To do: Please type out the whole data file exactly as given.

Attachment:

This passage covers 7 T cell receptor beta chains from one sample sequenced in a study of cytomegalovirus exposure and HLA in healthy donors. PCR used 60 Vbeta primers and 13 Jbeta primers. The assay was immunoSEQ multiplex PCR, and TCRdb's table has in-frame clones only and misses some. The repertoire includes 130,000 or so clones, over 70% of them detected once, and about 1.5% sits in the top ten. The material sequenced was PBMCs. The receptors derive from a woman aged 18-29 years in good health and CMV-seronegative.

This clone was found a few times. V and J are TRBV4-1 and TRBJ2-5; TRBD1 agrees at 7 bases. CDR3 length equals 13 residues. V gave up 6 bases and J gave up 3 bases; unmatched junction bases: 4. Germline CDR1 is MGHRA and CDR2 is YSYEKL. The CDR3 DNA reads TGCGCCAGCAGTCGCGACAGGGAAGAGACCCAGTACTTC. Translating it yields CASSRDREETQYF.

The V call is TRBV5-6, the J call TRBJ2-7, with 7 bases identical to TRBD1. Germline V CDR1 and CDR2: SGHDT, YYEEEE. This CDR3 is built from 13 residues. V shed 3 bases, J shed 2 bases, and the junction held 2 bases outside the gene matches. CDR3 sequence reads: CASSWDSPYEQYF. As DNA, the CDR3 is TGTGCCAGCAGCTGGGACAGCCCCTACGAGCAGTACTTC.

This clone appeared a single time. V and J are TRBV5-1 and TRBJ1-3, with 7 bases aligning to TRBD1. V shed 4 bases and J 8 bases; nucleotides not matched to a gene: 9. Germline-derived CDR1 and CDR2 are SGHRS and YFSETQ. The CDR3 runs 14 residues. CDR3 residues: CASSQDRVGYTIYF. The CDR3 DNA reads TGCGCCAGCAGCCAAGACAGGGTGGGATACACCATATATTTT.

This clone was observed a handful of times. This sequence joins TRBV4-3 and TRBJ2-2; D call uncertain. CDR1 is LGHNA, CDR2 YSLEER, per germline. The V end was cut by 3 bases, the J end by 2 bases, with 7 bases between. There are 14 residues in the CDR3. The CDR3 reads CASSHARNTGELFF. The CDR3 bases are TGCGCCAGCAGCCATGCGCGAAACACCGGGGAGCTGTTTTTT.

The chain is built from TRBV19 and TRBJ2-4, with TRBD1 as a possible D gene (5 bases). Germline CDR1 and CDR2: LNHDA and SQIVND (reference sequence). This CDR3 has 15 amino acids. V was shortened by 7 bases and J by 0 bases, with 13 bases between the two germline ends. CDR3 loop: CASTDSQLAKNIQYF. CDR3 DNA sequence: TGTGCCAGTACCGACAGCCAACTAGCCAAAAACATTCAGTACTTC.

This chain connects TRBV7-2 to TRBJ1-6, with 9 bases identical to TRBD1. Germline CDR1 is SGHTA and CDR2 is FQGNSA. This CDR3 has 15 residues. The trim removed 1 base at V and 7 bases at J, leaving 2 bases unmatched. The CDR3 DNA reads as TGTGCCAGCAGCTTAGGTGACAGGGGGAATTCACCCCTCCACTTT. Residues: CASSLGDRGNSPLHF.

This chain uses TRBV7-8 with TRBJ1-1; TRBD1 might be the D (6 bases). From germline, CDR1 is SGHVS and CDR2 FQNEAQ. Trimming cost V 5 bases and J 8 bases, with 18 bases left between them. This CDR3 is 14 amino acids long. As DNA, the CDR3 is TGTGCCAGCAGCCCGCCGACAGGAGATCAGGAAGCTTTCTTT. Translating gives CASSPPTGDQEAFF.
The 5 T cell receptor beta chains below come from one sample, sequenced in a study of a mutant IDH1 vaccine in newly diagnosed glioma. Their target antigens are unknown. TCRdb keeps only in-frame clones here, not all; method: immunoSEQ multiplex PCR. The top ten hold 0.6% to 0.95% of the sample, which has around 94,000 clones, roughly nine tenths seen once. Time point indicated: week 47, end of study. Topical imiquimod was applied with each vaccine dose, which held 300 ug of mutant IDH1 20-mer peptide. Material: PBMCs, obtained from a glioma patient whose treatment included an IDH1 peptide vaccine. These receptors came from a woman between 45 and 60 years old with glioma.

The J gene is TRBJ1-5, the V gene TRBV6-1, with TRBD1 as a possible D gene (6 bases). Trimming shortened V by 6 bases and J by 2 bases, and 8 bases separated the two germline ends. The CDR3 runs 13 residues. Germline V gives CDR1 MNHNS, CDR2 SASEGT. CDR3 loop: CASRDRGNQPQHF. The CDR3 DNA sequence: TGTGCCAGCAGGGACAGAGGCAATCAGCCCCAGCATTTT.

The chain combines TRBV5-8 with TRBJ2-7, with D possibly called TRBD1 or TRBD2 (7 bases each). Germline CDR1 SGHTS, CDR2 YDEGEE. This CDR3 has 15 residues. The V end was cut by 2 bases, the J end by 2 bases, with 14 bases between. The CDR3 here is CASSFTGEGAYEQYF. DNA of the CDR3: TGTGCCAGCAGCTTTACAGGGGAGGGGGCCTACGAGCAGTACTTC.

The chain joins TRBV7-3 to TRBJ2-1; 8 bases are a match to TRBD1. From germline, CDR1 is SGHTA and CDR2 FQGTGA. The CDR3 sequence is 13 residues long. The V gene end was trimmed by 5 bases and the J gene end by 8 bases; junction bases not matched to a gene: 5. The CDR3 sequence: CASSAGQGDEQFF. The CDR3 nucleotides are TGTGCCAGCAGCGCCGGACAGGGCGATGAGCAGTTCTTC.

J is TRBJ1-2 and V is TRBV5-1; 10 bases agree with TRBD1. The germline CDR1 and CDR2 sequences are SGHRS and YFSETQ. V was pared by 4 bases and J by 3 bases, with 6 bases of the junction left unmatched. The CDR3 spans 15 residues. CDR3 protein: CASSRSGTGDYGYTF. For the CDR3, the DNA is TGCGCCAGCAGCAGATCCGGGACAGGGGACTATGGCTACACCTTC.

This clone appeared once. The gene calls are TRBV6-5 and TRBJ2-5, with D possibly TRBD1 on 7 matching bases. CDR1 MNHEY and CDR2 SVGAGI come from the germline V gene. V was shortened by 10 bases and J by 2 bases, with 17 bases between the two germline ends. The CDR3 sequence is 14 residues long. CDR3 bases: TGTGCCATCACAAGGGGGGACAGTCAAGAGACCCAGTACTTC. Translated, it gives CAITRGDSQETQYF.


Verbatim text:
This passage covers 7 T cell receptor beta chains from one sample sequenced in a study of cytomegalovirus exposure and HLA in healthy donors. PCR used 60 Vbeta primers and 13 Jbeta primers. The assay was immunoSEQ multiplex PCR, and TCRdb's table has in-frame clones only and misses some. The repertoire includes 130,000 or so clones, over 70% of them detected once, and about 1.5% sits in the top ten. The material sequenced was PBMCs. The receptors derive from a woman aged 18-29 years in good health and CMV-seronegative.

This clone was found a few times. V and J are TRBV4-1 and TRBJ2-5; TRBD1 agrees at 7 bases. CDR3 length equals 13 residues. V gave up 6 bases and J gave up 3 bases; unmatched junction bases: 4. Germline CDR1 is MGHRA and CDR2 is YSYEKL. The CDR3 DNA reads TGCGCCAGCAGTCGCGACAGGGAAGAGACCCAGTACTTC. Translating it yields CASSRDREETQYF.

The V call is TRBV5-6, the J call TRBJ2-7, with 7 bases identical to TRBD1. Germline V CDR1 and CDR2: SGHDT, YYEEEE. This CDR3 is built from 13 residues. V shed 3 bases, J shed 2 bases, and the junction held 2 bases outside the gene matches. CDR3 sequence reads: CASSWDSPYEQYF. As DNA, the CDR3 is TGTGCCAGCAGCTGGGACAGCCCCTACGAGCAGTACTTC.

This clone appeared a single time. V and J are TRBV5-1 and TRBJ1-3, with 7 bases aligning to TRBD1. V shed 4 bases and J 8 bases; nucleotides not matched to a gene: 9. Germline-derived CDR1 and CDR2 are SGHRS and YFSETQ. The CDR3 runs 14 residues. CDR3 residues: CASSQDRVGYTIYF. The CDR3 DNA reads TGCGCCAGCAGCCAAGACAGGGTGGGATACACCATATATTTT.

This clone was observed a handful of times. This sequence joins TRBV4-3 and TRBJ2-2; D call uncertain. CDR1 is LGHNA, CDR2 YSLEER, per germline. The V end was cut by 3 bases, the J end by 2 bases, with 7 bases between. There are 14 residues in the CDR3. The CDR3 reads CASSHARNTGELFF. The CDR3 bases are TGCGCCAGCAGCCATGCGCGAAACACCGGGGAGCTGTTTTTT.

The chain is built from TRBV19 and TRBJ2-4, with TRBD1 as a possible D gene (5 bases). Germline CDR1 and CDR2: LNHDA and SQIVND (reference sequence). This CDR3 has 15 amino acids. V was shortened by 7 bases and J by 0 bases, with 13 bases between the two germline ends. CDR3 loop: CASTDSQLAKNIQYF. CDR3 DNA sequence: TGTGCCAGTACCGACAGCCAACTAGCCAAAAACATTCAGTACTTC.

This chain connects TRBV7-2 to TRBJ1-6, with 9 bases identical to TRBD1. Germline CDR1 is SGHTA and CDR2 is FQGNSA. This CDR3 has 15 residues. The trim removed 1 base at V and 7 bases at J, leaving 2 bases unmatched. The CDR3 DNA reads as TGTGCCAGCAGCTTAGGTGACAGGGGGAATTCACCCCTCCACTTT. Residues: CASSLGDRGNSPLHF.

This chain uses TRBV7-8 with TRBJ1-1; TRBD1 might be the D (6 bases). From germline, CDR1 is SGHVS and CDR2 FQNEAQ. Trimming cost V 5 bases and J 8 bases, with 18 bases left between them. This CDR3 is 14 amino acids long. As DNA, the CDR3 is TGTGCCAGCAGCCCGCCGACAGGAGATCAGGAAGCTTTCTTT. Translating gives CASSPPTGDQEAFF.
The 5 T cell receptor beta chains below come from one sample, sequenced in a study of a mutant IDH1 vaccine in newly diagnosed glioma. Their target antigens are unknown. TCRdb keeps only in-frame clones here, not all; method: immunoSEQ multiplex PCR. The top ten hold 0.6% to 0.95% of the sample, which has around 94,000 clones, roughly nine tenths seen once. Time point indicated: week 47, end of study. Topical imiquimod was applied with each vaccine dose, which held 300 ug of mutant IDH1 20-mer peptide. Material: PBMCs, obtained from a glioma patient whose treatment included an IDH1 peptide vaccine. These receptors came from a woman between 45 and 60 years old with glioma.

The J gene is TRBJ1-5, the V gene TRBV6-1, with TRBD1 as a possible D gene (6 bases). Trimming shortened V by 6 bases and J by 2 bases, and 8 bases separated the two germline ends. The CDR3 runs 13 residues. Germline V gives CDR1 MNHNS, CDR2 SASEGT. CDR3 loop: CASRDRGNQPQHF. The CDR3 DNA sequence: TGTGCCAGCAGGGACAGAGGCAATCAGCCCCAGCATTTT.

The chain combines TRBV5-8 with TRBJ2-7, with D possibly called TRBD1 or TRBD2 (7 bases each). Germline CDR1 SGHTS, CDR2 YDEGEE. This CDR3 has 15 residues. The V end was cut by 2 bases, the J end by 2 bases, with 14 bases between. The CDR3 here is CASSFTGEGAYEQYF. DNA of the CDR3: TGTGCCAGCAGCTTTACAGGGGAGGGGGCCTACGAGCAGTACTTC.

The chain joins TRBV7-3 to TRBJ2-1; 8 bases are a match to TRBD1. From germline, CDR1 is SGHTA and CDR2 FQGTGA. The CDR3 sequence is 13 residues long. The V gene end was trimmed by 5 bases and the J gene end by 8 bases; junction bases not matched to a gene: 5. The CDR3 sequence: CASSAGQGDEQFF. The CDR3 nucleotides are TGTGCCAGCAGCGCCGGACAGGGCGATGAGCAGTTCTTC.

J is TRBJ1-2 and V is TRBV5-1; 10 bases agree with TRBD1. The germline CDR1 and CDR2 sequences are SGHRS and YFSETQ. V was pared by 4 bases and J by 3 bases, with 6 bases of the junction left unmatched. The CDR3 spans 15 residues. CDR3 protein: CASSRSGTGDYGYTF. For the CDR3, the DNA is TGCGCCAGCAGCAGATCCGGGACAGGGGACTATGGCTACACCTTC.

This clone appeared once. The gene calls are TRBV6-5 and TRBJ2-5, with D possibly TRBD1 on 7 matching bases. CDR1 MNHEY and CDR2 SVGAGI come from the germline V gene. V was shortened by 10 bases and J by 2 bases, with 17 bases between the two germline ends. The CDR3 sequence is 14 residues long. CDR3 bases: TGTGCCATCACAAGGGGGGACAGTCAAGAGACCCAGTACTTC. Translated, it gives CAITRGDSQETQYF.